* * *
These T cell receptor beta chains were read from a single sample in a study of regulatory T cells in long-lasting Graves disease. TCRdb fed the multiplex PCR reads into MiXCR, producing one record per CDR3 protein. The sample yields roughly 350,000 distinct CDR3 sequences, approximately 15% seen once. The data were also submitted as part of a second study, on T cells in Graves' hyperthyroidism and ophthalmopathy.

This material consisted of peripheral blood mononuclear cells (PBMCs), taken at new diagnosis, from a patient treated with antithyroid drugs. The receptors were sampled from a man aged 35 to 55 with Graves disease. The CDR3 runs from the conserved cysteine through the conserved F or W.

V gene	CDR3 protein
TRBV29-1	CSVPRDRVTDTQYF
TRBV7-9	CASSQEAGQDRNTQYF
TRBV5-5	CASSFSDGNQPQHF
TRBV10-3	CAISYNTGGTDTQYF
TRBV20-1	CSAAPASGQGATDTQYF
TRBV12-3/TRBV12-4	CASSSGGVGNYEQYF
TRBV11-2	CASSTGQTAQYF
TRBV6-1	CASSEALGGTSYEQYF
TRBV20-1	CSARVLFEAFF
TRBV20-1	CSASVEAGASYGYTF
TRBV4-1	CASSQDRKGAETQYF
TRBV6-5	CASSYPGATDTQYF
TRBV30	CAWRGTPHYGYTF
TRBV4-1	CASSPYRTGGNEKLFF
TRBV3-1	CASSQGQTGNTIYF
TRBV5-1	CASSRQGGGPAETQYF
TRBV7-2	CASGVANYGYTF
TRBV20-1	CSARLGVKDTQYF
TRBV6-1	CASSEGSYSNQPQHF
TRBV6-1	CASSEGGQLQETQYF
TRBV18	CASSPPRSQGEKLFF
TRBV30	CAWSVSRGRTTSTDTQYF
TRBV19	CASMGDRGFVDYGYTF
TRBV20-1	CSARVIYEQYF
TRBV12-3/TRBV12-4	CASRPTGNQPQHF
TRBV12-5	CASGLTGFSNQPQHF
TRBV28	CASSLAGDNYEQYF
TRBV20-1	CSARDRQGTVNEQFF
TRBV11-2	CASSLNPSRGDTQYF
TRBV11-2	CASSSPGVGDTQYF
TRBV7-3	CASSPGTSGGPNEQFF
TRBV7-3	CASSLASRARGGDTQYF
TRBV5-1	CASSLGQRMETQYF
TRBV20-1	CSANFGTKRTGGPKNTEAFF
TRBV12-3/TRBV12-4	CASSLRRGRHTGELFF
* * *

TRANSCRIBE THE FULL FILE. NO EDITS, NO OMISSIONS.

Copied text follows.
These T cell receptor beta chains were read from a single sample in a study of regulatory T cells in long-lasting Graves disease. TCRdb fed the multiplex PCR reads into MiXCR, producing one record per CDR3 protein. The sample yields roughly 350,000 distinct CDR3 sequences, approximately 15% seen once. The data were also submitted as part of a second study, on T cells in Graves' hyperthyroidism and ophthalmopathy.

This material consisted of peripheral blood mononuclear cells (PBMCs), taken at new diagnosis, from a patient treated with antithyroid drugs. The receptors were sampled from a man aged 35 to 55 with Graves disease. The CDR3 runs from the conserved cysteine through the conserved F or W.

V gene	CDR3 protein
TRBV29-1	CSVPRDRVTDTQYF
TRBV7-9	CASSQEAGQDRNTQYF
TRBV5-5	CASSFSDGNQPQHF
TRBV10-3	CAISYNTGGTDTQYF
TRBV20-1	CSAAPASGQGATDTQYF
TRBV12-3/TRBV12-4	CASSSGGVGNYEQYF
TRBV11-2	CASSTGQTAQYF
TRBV6-1	CASSEALGGTSYEQYF
TRBV20-1	CSARVLFEAFF
TRBV20-1	CSASVEAGASYGYTF
TRBV4-1	CASSQDRKGAETQYF
TRBV6-5	CASSYPGATDTQYF
TRBV30	CAWRGTPHYGYTF
TRBV4-1	CASSPYRTGGNEKLFF
TRBV3-1	CASSQGQTGNTIYF
TRBV5-1	CASSRQGGGPAETQYF
TRBV7-2	CASGVANYGYTF
TRBV20-1	CSARLGVKDTQYF
TRBV6-1	CASSEGSYSNQPQHF
TRBV6-1	CASSEGGQLQETQYF
TRBV18	CASSPPRSQGEKLFF
TRBV30	CAWSVSRGRTTSTDTQYF
TRBV19	CASMGDRGFVDYGYTF
TRBV20-1	CSARVIYEQYF
TRBV12-3/TRBV12-4	CASRPTGNQPQHF
TRBV12-5	CASGLTGFSNQPQHF
TRBV28	CASSLAGDNYEQYF
TRBV20-1	CSARDRQGTVNEQFF
TRBV11-2	CASSLNPSRGDTQYF
TRBV11-2	CASSSPGVGDTQYF
TRBV7-3	CASSPGTSGGPNEQFF
TRBV7-3	CASSLASRARGGDTQYF
TRBV5-1	CASSLGQRMETQYF
TRBV20-1	CSANFGTKRTGGPKNTEAFF
TRBV12-3/TRBV12-4	CASSLRRGRHTGELFF